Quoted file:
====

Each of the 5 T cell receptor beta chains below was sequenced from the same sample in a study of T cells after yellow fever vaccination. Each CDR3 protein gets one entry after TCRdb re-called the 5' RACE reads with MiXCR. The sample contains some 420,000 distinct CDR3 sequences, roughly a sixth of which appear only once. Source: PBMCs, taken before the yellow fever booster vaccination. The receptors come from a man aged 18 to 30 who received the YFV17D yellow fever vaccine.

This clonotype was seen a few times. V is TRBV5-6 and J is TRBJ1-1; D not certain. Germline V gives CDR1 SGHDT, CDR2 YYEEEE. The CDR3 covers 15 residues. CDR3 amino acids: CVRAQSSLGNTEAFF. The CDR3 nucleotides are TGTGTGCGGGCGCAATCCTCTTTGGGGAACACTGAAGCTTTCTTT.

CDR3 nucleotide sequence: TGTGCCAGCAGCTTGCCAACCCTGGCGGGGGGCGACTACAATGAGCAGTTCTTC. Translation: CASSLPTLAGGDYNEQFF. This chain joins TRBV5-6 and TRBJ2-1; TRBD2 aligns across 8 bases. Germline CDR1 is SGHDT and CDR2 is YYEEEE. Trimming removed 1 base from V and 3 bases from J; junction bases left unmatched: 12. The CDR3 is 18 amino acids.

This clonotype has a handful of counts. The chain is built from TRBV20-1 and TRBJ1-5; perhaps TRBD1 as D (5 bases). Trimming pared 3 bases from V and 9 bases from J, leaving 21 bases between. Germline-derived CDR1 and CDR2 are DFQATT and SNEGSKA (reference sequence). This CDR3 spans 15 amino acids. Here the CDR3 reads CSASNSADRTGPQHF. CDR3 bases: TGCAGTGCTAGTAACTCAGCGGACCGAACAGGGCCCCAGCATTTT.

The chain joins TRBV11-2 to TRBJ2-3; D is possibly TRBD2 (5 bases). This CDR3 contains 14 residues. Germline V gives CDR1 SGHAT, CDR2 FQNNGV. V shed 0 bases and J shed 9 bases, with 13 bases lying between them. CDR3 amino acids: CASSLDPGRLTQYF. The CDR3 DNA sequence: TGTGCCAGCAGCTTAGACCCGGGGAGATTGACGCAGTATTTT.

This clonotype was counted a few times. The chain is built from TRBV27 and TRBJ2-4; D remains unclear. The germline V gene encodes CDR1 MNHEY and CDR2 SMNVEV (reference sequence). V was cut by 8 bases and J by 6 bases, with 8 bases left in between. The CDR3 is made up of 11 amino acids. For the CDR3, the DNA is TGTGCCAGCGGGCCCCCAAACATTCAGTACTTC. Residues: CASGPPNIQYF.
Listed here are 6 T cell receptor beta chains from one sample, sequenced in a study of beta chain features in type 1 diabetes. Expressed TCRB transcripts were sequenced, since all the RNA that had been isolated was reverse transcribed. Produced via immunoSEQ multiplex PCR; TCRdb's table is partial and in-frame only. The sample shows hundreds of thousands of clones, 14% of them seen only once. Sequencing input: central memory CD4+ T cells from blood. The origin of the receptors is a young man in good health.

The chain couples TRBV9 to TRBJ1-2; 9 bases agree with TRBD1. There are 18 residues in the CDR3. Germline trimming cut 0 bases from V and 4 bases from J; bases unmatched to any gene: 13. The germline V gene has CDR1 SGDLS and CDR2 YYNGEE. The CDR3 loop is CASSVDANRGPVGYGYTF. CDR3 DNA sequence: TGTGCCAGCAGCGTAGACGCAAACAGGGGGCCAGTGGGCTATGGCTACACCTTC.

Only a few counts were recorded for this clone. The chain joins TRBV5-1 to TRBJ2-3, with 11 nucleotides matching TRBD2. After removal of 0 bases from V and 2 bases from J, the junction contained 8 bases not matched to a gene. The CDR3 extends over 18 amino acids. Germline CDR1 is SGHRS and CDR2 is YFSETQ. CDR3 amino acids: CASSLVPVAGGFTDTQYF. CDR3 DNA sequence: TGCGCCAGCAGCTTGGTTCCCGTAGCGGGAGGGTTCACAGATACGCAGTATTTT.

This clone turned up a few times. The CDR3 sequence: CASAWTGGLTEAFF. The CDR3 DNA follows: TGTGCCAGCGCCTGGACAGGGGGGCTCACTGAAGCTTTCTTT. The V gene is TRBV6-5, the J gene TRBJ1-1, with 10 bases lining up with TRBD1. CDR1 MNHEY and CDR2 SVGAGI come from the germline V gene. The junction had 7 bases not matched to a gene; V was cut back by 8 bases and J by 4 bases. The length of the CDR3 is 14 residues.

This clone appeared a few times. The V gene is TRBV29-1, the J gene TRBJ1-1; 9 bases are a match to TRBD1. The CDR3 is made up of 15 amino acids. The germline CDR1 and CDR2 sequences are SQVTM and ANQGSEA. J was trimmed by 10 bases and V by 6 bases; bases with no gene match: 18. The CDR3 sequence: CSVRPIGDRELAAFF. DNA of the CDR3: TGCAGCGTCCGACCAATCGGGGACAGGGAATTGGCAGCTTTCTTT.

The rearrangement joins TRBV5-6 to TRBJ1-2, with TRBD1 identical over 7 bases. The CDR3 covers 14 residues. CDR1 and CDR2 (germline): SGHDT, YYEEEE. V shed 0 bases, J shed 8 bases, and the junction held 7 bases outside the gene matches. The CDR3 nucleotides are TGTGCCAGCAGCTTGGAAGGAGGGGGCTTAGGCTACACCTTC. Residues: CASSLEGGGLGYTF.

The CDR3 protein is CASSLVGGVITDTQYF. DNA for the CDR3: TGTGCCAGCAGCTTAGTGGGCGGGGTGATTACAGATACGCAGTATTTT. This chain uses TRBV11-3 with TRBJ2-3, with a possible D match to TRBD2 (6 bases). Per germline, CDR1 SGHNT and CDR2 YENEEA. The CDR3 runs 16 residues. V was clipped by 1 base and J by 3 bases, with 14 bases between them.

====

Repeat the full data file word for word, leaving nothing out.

Each of the 5 T cell receptor beta chains below was sequenced from the same sample in a study of T cells after yellow fever vaccination. Each CDR3 protein gets one entry after TCRdb re-called the 5' RACE reads with MiXCR. The sample contains some 420,000 distinct CDR3 sequences, roughly a sixth of which appear only once. Source: PBMCs, taken before the yellow fever booster vaccination. The receptors come from a man aged 18 to 30 who received the YFV17D yellow fever vaccine.

This clonotype was seen a few times. V is TRBV5-6 and J is TRBJ1-1; D not certain. Germline V gives CDR1 SGHDT, CDR2 YYEEEE. The CDR3 covers 15 residues. CDR3 amino acids: CVRAQSSLGNTEAFF. The CDR3 nucleotides are TGTGTGCGGGCGCAATCCTCTTTGGGGAACACTGAAGCTTTCTTT.

CDR3 nucleotide sequence: TGTGCCAGCAGCTTGCCAACCCTGGCGGGGGGCGACTACAATGAGCAGTTCTTC. Translation: CASSLPTLAGGDYNEQFF. This chain joins TRBV5-6 and TRBJ2-1; TRBD2 aligns across 8 bases. Germline CDR1 is SGHDT and CDR2 is YYEEEE. Trimming removed 1 base from V and 3 bases from J; junction bases left unmatched: 12. The CDR3 is 18 amino acids.

This clonotype has a handful of counts. The chain is built from TRBV20-1 and TRBJ1-5; perhaps TRBD1 as D (5 bases). Trimming pared 3 bases from V and 9 bases from J, leaving 21 bases between. Germline-derived CDR1 and CDR2 are DFQATT and SNEGSKA (reference sequence). This CDR3 spans 15 amino acids. Here the CDR3 reads CSASNSADRTGPQHF. CDR3 bases: TGCAGTGCTAGTAACTCAGCGGACCGAACAGGGCCCCAGCATTTT.

The chain joins TRBV11-2 to TRBJ2-3; D is possibly TRBD2 (5 bases). This CDR3 contains 14 residues. Germline V gives CDR1 SGHAT, CDR2 FQNNGV. V shed 0 bases and J shed 9 bases, with 13 bases lying between them. CDR3 amino acids: CASSLDPGRLTQYF. The CDR3 DNA sequence: TGTGCCAGCAGCTTAGACCCGGGGAGATTGACGCAGTATTTT.

This clonotype was counted a few times. The chain is built from TRBV27 and TRBJ2-4; D remains unclear. The germline V gene encodes CDR1 MNHEY and CDR2 SMNVEV (reference sequence). V was cut by 8 bases and J by 6 bases, with 8 bases left in between. The CDR3 is made up of 11 amino acids. For the CDR3, the DNA is TGTGCCAGCGGGCCCCCAAACATTCAGTACTTC. Residues: CASGPPNIQYF.
Listed here are 6 T cell receptor beta chains from one sample, sequenced in a study of beta chain features in type 1 diabetes. Expressed TCRB transcripts were sequenced, since all the RNA that had been isolated was reverse transcribed. Produced via immunoSEQ multiplex PCR; TCRdb's table is partial and in-frame only. The sample shows hundreds of thousands of clones, 14% of them seen only once. Sequencing input: central memory CD4+ T cells from blood. The origin of the receptors is a young man in good health.

The chain couples TRBV9 to TRBJ1-2; 9 bases agree with TRBD1. There are 18 residues in the CDR3. Germline trimming cut 0 bases from V and 4 bases from J; bases unmatched to any gene: 13. The germline V gene has CDR1 SGDLS and CDR2 YYNGEE. The CDR3 loop is CASSVDANRGPVGYGYTF. CDR3 DNA sequence: TGTGCCAGCAGCGTAGACGCAAACAGGGGGCCAGTGGGCTATGGCTACACCTTC.

Only a few counts were recorded for this clone. The chain joins TRBV5-1 to TRBJ2-3, with 11 nucleotides matching TRBD2. After removal of 0 bases from V and 2 bases from J, the junction contained 8 bases not matched to a gene. The CDR3 extends over 18 amino acids. Germline CDR1 is SGHRS and CDR2 is YFSETQ. CDR3 amino acids: CASSLVPVAGGFTDTQYF. CDR3 DNA sequence: TGCGCCAGCAGCTTGGTTCCCGTAGCGGGAGGGTTCACAGATACGCAGTATTTT.

This clone turned up a few times. The CDR3 sequence: CASAWTGGLTEAFF. The CDR3 DNA follows: TGTGCCAGCGCCTGGACAGGGGGGCTCACTGAAGCTTTCTTT. The V gene is TRBV6-5, the J gene TRBJ1-1, with 10 bases lining up with TRBD1. CDR1 MNHEY and CDR2 SVGAGI come from the germline V gene. The junction had 7 bases not matched to a gene; V was cut back by 8 bases and J by 4 bases. The length of the CDR3 is 14 residues.

This clone appeared a few times. The V gene is TRBV29-1, the J gene TRBJ1-1; 9 bases are a match to TRBD1. The CDR3 is made up of 15 amino acids. The germline CDR1 and CDR2 sequences are SQVTM and ANQGSEA. J was trimmed by 10 bases and V by 6 bases; bases with no gene match: 18. The CDR3 sequence: CSVRPIGDRELAAFF. DNA of the CDR3: TGCAGCGTCCGACCAATCGGGGACAGGGAATTGGCAGCTTTCTTT.

The rearrangement joins TRBV5-6 to TRBJ1-2, with TRBD1 identical over 7 bases. The CDR3 covers 14 residues. CDR1 and CDR2 (germline): SGHDT, YYEEEE. V shed 0 bases, J shed 8 bases, and the junction held 7 bases outside the gene matches. The CDR3 nucleotides are TGTGCCAGCAGCTTGGAAGGAGGGGGCTTAGGCTACACCTTC. Residues: CASSLEGGGLGYTF.

The CDR3 protein is CASSLVGGVITDTQYF. DNA for the CDR3: TGTGCCAGCAGCTTAGTGGGCGGGGTGATTACAGATACGCAGTATTTT. This chain uses TRBV11-3 with TRBJ2-3, with a possible D match to TRBD2 (6 bases). Per germline, CDR1 SGHNT and CDR2 YENEEA. The CDR3 runs 16 residues. V was clipped by 1 base and J by 3 bases, with 14 bases between them.